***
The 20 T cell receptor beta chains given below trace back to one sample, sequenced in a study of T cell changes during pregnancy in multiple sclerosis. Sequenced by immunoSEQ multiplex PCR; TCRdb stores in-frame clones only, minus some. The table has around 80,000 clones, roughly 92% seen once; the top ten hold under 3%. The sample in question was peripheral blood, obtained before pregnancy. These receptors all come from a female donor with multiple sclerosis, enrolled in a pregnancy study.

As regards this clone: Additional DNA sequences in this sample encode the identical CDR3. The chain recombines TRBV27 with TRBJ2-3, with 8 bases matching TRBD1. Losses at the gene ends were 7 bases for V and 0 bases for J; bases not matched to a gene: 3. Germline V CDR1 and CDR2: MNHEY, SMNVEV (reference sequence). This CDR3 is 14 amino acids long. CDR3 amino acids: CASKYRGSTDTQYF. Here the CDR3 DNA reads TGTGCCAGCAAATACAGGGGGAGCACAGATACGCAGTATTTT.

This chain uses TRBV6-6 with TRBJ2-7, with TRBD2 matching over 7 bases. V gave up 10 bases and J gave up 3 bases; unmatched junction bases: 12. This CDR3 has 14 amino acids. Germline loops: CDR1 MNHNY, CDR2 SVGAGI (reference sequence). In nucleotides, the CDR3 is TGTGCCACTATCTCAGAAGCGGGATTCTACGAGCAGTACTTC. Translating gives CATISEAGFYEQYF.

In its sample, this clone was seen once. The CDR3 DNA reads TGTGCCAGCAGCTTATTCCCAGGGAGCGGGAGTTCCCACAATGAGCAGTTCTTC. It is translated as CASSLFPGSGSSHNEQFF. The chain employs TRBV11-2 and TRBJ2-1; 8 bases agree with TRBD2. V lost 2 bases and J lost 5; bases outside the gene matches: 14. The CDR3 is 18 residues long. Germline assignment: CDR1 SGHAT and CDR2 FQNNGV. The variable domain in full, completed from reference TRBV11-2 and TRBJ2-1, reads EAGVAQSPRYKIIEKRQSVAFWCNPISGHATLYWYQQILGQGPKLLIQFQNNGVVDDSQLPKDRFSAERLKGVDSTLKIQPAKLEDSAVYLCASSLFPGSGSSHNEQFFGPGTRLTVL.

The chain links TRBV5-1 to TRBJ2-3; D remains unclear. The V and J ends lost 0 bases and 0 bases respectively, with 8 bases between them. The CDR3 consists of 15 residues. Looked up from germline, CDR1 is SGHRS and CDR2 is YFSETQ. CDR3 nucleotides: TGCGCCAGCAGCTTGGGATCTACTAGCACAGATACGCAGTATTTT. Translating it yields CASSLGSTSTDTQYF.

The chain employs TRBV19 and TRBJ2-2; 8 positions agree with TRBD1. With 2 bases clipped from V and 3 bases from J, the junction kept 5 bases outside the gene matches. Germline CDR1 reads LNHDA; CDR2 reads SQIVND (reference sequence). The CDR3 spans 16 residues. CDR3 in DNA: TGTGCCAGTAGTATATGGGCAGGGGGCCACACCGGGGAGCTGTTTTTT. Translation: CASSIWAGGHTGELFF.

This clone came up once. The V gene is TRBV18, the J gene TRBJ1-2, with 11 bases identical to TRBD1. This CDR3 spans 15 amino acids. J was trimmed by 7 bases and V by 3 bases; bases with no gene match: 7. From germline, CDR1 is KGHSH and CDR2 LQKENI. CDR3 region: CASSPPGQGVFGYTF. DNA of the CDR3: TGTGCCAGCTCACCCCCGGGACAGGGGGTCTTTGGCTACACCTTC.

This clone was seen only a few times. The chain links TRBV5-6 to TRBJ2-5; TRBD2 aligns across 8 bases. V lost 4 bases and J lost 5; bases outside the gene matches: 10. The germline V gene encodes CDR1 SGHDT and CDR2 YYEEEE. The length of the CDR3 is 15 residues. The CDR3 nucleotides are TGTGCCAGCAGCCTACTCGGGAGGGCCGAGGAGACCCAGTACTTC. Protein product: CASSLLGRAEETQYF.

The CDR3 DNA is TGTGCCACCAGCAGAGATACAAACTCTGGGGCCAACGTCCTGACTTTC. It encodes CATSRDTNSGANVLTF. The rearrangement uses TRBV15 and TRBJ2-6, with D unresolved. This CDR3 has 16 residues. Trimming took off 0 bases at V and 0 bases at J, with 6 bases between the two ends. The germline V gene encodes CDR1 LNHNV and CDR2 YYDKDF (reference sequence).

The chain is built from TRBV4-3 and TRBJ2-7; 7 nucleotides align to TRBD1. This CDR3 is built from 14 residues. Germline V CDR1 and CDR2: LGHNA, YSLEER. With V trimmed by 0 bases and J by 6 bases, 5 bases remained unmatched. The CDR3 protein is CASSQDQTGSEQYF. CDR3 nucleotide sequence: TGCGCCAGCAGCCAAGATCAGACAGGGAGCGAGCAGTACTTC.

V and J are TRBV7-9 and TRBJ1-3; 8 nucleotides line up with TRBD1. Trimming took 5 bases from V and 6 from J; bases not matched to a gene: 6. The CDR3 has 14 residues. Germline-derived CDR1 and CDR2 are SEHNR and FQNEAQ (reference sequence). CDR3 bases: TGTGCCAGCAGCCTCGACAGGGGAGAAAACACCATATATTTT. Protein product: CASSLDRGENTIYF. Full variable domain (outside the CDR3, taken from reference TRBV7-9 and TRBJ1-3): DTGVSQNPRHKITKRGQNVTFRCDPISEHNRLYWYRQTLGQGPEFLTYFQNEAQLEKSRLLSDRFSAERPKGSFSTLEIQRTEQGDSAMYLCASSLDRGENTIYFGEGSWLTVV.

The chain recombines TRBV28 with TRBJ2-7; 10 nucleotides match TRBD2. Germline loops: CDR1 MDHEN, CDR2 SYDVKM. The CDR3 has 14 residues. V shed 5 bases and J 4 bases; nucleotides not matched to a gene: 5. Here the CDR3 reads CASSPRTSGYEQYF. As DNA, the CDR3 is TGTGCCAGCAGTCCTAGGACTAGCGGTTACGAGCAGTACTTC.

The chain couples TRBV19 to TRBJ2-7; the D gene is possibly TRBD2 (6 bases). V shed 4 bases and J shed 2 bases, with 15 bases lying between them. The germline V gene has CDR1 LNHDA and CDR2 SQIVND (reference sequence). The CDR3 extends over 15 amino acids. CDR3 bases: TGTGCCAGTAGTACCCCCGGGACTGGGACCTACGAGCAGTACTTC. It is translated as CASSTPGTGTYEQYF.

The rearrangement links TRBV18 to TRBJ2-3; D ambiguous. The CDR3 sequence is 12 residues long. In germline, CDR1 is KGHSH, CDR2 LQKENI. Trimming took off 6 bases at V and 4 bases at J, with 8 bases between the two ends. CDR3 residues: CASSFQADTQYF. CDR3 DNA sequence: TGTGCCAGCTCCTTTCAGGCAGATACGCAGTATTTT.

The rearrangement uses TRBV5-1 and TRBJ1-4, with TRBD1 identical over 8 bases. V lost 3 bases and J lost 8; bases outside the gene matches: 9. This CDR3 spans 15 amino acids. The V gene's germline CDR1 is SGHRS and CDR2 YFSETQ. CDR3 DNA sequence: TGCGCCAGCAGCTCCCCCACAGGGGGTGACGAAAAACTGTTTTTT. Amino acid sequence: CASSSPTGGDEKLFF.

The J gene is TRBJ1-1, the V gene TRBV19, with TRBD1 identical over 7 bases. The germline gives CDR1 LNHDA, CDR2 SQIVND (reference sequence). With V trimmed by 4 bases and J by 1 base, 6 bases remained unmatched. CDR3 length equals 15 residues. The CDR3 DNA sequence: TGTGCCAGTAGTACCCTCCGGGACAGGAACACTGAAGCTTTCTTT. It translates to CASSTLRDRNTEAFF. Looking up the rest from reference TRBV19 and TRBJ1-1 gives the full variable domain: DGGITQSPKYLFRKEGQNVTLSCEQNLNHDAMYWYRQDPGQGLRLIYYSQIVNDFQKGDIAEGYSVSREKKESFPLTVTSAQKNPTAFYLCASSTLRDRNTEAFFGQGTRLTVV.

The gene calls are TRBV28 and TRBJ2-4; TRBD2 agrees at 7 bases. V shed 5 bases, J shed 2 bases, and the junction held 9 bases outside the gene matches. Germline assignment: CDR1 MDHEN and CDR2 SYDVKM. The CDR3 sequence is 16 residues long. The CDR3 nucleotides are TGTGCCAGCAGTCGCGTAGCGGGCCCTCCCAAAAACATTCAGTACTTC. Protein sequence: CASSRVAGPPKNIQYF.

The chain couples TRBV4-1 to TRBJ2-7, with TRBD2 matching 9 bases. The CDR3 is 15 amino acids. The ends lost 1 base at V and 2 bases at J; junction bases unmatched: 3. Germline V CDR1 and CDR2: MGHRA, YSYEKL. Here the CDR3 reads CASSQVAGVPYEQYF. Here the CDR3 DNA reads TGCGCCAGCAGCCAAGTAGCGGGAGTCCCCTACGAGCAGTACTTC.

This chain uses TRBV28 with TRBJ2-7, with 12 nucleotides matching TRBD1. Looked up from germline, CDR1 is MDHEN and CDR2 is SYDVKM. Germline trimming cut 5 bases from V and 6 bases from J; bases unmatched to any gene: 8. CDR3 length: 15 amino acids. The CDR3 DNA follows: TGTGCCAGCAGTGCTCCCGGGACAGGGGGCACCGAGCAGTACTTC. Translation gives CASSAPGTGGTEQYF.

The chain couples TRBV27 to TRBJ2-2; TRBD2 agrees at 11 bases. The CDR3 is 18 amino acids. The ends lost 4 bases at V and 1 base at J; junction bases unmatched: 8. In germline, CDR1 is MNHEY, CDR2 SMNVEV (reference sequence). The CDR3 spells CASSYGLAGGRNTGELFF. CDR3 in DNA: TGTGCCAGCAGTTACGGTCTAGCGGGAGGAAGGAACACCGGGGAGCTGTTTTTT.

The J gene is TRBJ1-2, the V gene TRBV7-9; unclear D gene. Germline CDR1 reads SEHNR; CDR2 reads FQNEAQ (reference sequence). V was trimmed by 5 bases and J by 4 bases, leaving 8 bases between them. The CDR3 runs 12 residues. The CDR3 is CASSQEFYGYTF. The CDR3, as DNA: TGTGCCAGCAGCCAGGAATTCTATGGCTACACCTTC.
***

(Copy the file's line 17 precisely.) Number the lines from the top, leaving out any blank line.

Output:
The gene calls are TRBV28 and TRBJ2-4; TRBD2 agrees at 7 bases. V shed 5 bases, J shed 2 bases, and the junction held 9 bases outside the gene matches. Germline assignment: CDR1 MDHEN and CDR2 SYDVKM. The CDR3 sequence is 16 residues long. The CDR3 nucleotides are TGTGCCAGCAGTCGCGTAGCGGGCCCTCCCAAAAACATTCAGTACTTC. Protein sequence: CASSRVAGPPKNIQYF.